Make some

See rule-classes for a general discussion of rule classes, including how they are used to build rules from formulas and a discussion of the various keywords in a rule class description.

This doc topic discusses the rule-class

Examples: (defthm plus-commutes ; Replace (+ a b) by (+ b a) provided (equal (+ x y) (+ y x))) ; certain heuristics approve the ; permutation. (defthm plus-commutes ; equivalent to the above (equal (+ x y) (+ y x)) :rule-classes ((:rewrite :corollary (equal (+ x y) (+ y x)) :loop-stopper ((x y binary-+)) :match-free :all))) (defthm append-nil ; Replace (append a nil) by a, if (implies (true-listp x) ; (true-listp a) rewrites to t. (equal (append x nil) x))) (defthm append-nil ; as above, but with defaults and (implies (true-listp x) ; a backchain limit (equal (append x nil) x)) :rule-classes ((:rewrite :corollary (implies (true-listp x) (equal (append x nil) x)) :backchain-limit-lst (3) ; or equivalently, 3 :match-free :all))) (defthm member-append ; Replace (member e (append b c)) by (implies ; (or (member e b) (member e c) in (and ; contexts in which propositional (true-listp x) ; equivalence is sufficient, provided (true-listp y)) ; b and c are true-lists. (iff (member e (append x y)) (or (member e x) (member e y))))) General Form: (and ... (implies (and ...hi...) (implies (and ...hk...) (and ... (equiv lhs rhs) ...))) ...)

Note: One `corollary` formula. To create the rules, we first
translate the formula, expanding all macros (see trans) and also
removing guard-holders. Next, we then flatten the `and` and
`implies` structure of the formula; for example, if the hypothesis or
conclusion is of the form `lambda`s as necessary in order to continue flattening; one may think of this
step as simply substituting to eliminate `let`, `let*`, and `mv-let` in order to expose more calls of

(implies (and h1 ... hn) concl)

where no hypothesis is a conjunction and `corollary` to a
sequence of conjuncts, each of which is of the form

(implies (and h1 ... hn) (equiv lhs rhs))

where

You can experiment by creating some rewrite rules using `defthm` and
then using `pr` to see how the rule was stored.

We create a `let`-expression, or a `if`-expression

A

ACL2's rewriting process has some optimizations, including the following.

- The suggestion, above, that the rewriter looks through the goal clause for
``any instance of the
lhs '' is not quite true.:Rewrite rules are never applied to quoted constants or any term inside a call of`hide`. If you want to rewrite a quoted constant use a: `rewrite-quoted-constant`rule. - The notion of ``a substitution that makes
lhs equal to the target term'' is a bit more generous than the most straightforward such notion. Suppose for example thatlhs is(f (+ 3 x)) and the target term is(f (+ 3 (g y)) . (Aside: ACL2 deals in so-called translated terms, so since+ is a macro,lhs and term would actually be(f (binary-+ '3 x)) and(f (binary-+ '3 (g y))) ; we will ignore this distinction, but if you want more information, see term.) Then of course, that substitution bindsx to(g y) . But now suppose that instead the target term is(f 10) . You may be surprised to learn that the substitution bindingx to7 makes(f (+ 3 x)) equal to(f 10) ; for example, the rewrite rule(equal (f (+ x 3)) (h x))) would rewrite(f 10) to(h 7) . This would also be the case iflhs were instead(f (+ x 3)) . This sort of optimization occurs when the new constant has`ACL2-count`no greater than the old constant. There are similar optimizations for* ,/ ,- , strings, symbols, and conses (for details see ACL2 source functionone-way-unify1-quotep-subproblems ). - When a term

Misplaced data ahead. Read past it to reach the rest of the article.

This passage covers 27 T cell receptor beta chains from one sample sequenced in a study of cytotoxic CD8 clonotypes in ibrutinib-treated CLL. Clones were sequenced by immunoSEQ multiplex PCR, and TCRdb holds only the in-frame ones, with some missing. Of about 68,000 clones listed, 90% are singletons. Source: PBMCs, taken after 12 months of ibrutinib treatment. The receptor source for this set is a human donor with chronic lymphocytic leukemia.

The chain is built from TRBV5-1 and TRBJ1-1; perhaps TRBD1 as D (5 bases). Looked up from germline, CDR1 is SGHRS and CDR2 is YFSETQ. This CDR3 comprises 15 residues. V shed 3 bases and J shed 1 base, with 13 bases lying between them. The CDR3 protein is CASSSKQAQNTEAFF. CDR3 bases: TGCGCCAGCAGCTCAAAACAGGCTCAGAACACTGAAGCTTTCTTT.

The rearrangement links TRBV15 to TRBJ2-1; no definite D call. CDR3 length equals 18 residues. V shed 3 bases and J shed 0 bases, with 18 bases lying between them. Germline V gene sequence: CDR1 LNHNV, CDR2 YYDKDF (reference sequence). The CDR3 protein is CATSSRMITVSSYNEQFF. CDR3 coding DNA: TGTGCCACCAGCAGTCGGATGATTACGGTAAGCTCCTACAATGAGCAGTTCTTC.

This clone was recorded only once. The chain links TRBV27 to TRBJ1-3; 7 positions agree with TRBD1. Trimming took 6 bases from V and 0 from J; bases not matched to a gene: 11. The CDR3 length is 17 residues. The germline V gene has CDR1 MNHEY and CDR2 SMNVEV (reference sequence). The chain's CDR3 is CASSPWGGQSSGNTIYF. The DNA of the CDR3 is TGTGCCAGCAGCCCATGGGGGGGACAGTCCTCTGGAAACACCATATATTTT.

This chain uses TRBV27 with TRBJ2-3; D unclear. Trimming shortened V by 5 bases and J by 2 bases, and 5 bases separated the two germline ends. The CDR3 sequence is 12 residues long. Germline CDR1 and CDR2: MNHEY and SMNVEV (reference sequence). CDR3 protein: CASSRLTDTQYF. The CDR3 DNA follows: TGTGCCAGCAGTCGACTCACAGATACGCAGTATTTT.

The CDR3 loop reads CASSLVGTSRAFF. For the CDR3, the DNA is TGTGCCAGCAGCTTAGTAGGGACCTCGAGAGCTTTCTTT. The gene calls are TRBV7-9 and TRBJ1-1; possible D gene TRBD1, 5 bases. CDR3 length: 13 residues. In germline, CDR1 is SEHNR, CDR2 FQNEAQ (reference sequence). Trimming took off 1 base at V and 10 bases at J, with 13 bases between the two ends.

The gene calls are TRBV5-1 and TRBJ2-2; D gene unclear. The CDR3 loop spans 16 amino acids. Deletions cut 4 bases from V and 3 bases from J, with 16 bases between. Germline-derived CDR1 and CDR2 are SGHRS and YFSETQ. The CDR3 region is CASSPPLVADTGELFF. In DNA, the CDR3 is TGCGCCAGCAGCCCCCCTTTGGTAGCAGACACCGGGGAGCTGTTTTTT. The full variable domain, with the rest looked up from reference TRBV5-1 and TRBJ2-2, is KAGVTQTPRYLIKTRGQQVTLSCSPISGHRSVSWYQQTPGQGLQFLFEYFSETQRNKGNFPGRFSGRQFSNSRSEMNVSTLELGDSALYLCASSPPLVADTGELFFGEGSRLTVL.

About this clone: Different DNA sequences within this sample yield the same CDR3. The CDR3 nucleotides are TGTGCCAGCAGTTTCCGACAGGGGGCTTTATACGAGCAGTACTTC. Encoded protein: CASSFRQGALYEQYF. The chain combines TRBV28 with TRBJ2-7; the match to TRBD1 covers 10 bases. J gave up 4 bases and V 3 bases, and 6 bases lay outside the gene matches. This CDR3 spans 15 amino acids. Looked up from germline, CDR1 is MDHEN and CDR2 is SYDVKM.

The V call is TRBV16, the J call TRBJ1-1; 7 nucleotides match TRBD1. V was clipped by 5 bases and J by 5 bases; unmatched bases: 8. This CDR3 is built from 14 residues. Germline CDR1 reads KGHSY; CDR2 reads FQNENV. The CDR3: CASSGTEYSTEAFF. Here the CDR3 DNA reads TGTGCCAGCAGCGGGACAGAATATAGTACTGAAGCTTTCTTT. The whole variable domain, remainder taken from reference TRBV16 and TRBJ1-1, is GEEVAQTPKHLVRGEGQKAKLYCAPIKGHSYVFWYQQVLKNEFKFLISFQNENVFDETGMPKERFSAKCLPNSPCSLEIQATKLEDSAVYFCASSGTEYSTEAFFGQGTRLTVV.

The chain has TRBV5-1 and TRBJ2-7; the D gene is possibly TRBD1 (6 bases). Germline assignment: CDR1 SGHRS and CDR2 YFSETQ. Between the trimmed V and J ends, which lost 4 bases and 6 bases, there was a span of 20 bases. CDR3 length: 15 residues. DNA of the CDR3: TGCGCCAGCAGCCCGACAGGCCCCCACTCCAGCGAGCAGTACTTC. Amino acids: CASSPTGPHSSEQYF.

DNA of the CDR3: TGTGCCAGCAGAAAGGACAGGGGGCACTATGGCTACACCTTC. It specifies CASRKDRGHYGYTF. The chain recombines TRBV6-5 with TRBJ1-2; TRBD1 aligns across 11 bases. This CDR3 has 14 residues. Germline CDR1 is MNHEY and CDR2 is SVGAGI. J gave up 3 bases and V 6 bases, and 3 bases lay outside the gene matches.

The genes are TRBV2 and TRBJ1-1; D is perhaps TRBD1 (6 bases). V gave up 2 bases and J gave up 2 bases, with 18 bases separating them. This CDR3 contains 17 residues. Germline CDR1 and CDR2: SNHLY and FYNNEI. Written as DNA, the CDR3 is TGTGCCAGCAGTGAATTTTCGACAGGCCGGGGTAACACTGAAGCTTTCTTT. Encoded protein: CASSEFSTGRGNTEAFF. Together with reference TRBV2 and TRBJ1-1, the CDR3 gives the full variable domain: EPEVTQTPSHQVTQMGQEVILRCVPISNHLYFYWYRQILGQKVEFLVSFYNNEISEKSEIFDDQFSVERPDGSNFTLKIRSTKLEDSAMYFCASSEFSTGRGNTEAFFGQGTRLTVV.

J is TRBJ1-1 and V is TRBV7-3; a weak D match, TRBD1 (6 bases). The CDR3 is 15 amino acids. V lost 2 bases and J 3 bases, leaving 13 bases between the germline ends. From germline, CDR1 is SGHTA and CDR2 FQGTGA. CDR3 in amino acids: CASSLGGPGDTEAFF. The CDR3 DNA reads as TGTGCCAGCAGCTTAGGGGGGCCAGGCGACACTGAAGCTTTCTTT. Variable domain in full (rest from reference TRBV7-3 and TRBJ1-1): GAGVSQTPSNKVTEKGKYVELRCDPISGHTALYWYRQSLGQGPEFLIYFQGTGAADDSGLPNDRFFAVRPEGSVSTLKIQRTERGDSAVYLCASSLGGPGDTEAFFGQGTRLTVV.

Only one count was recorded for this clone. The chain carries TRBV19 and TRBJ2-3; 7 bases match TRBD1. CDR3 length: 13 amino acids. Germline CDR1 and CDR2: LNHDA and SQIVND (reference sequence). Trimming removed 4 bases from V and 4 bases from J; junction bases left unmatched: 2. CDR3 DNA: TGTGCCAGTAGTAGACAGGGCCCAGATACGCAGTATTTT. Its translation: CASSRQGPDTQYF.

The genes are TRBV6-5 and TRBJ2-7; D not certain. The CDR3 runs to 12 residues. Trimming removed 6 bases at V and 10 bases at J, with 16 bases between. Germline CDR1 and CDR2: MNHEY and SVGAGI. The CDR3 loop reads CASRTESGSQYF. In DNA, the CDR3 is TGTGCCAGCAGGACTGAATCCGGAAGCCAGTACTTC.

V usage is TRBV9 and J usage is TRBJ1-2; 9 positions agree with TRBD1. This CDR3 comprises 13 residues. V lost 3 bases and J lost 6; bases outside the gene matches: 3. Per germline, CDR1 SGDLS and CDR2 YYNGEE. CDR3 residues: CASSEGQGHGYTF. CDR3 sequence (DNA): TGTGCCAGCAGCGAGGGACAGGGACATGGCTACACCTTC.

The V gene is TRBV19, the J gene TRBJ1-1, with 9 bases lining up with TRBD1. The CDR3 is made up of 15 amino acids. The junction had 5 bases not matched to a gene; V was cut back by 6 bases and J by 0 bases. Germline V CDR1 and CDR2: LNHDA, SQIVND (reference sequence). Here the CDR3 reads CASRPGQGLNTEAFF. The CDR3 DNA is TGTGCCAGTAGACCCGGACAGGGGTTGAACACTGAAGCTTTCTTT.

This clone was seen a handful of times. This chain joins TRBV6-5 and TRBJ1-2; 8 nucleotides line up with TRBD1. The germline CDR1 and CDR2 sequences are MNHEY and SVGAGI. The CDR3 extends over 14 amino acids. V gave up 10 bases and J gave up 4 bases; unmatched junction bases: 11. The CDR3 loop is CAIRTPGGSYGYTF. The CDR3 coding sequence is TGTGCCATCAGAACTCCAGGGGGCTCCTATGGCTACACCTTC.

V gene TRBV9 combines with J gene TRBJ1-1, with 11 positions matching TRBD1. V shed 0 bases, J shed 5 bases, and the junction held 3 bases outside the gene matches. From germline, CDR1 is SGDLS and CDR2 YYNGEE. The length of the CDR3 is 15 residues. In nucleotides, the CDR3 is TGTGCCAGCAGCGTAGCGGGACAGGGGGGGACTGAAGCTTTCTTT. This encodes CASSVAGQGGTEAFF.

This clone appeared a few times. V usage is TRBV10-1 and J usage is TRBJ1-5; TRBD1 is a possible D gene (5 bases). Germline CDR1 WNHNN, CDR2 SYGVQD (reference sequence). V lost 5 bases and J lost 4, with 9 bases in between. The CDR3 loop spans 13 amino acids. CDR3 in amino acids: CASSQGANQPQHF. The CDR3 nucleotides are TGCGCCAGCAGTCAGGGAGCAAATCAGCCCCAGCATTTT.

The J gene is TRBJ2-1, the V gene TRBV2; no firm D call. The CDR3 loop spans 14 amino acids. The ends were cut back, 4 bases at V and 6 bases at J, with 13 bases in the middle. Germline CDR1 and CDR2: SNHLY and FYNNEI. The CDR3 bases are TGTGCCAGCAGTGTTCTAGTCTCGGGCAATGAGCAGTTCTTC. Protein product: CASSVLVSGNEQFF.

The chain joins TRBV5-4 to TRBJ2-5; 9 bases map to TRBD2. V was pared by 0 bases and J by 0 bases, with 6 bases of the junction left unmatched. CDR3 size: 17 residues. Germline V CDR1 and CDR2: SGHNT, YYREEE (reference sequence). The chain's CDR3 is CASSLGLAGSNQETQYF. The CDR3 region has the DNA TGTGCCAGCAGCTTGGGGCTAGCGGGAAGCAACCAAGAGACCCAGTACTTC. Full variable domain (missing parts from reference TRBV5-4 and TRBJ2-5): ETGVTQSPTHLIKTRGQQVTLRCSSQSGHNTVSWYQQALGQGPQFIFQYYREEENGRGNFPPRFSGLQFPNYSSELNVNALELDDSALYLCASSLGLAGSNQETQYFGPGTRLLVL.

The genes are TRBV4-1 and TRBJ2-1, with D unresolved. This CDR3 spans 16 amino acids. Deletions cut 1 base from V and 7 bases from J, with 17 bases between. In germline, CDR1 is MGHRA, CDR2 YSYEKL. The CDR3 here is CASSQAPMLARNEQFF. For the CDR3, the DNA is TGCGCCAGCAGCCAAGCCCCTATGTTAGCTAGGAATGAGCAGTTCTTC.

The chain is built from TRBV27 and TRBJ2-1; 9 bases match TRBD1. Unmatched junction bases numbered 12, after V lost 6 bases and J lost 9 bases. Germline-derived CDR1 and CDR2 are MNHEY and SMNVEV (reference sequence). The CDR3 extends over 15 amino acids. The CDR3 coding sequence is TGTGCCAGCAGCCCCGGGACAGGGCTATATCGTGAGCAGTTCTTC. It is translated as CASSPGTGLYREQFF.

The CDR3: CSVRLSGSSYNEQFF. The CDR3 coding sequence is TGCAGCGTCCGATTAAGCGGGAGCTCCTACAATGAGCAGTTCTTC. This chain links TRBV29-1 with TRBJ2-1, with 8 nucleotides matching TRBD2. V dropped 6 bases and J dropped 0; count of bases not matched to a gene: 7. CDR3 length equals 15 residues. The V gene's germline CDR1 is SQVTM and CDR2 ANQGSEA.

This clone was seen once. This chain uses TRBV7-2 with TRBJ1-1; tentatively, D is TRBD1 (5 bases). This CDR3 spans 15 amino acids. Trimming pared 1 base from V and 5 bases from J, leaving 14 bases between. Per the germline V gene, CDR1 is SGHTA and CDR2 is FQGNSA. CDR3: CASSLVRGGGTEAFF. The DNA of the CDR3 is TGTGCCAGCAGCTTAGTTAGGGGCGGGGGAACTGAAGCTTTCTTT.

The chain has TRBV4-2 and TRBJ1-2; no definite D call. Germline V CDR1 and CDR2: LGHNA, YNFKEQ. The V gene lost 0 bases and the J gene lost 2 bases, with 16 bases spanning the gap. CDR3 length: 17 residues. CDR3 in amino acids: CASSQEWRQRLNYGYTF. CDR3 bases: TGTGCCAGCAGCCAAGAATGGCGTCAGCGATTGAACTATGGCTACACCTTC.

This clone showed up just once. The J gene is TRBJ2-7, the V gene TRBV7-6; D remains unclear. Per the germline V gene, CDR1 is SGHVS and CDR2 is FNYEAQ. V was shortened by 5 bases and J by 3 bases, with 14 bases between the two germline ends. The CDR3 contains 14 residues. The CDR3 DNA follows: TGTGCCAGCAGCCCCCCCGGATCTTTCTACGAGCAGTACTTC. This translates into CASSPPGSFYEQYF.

t1 is rewritten to a new termt2 , the rewriter is then immediately applied tot2 . On rare occasions you may find that you do not want this behavior, in which case you may wish to use a trick involving`hide`; see meta, near the end of that documentation. - When the hypotheses and right-hand side are rewritten, ACL2 does not
really first apply the substitution and then rewrite; instead, as it
rewrites those terms it looks up the
*already rewritten*values of the bound variables. Sometimes you may want those bindings rewritten again, e.g., because the variables occur in slots that admit additional equivalence relations. See double-rewrite.

See introduction-to-rewrite-rules-part-1 and see introduction-to-rewrite-rules-part-2 for an extended discussion of how to create effective rewrite rules.

- Force
- Identity function used to force a hypothesis
- Hide
- Hide a term from the rewriter
- Syntaxp
- Attach a heuristic filter on a rule
- Free-variables
- Free variables in rules
- Bind-free
- To bind free variables of a rewrite, definition, or linear rule
- Loop-stopper
- Limit application of permutative rewrite rules
- Backchain-limit
- Limiting the effort expended on relieving hypotheses
- Double-rewrite
- Cause a term to be rewritten twice
- Random-remarks-on-rewriting
- Some basic facts about the ACL2 rewriter
- Rewrite-lambda-object
- rewriting lambda objects in :FN slots
- Case-split
- Like force but immediately splits the top-level goal on the hypothesis
- Set-rw-cache-state
- Set the default rw-cache-state
- Simple
: `definition`and: `rewrite`rules used in preprocessing- Rewrite-stack-limit
- Limiting the stack depth of the ACL2 rewriter
- Rewrite-equiv
- Force ACL2 to perform substitution using a stylized equivalence hypothesis
- Set-rw-cache-state!
- Set the default rw-cache-state non-
`local`ly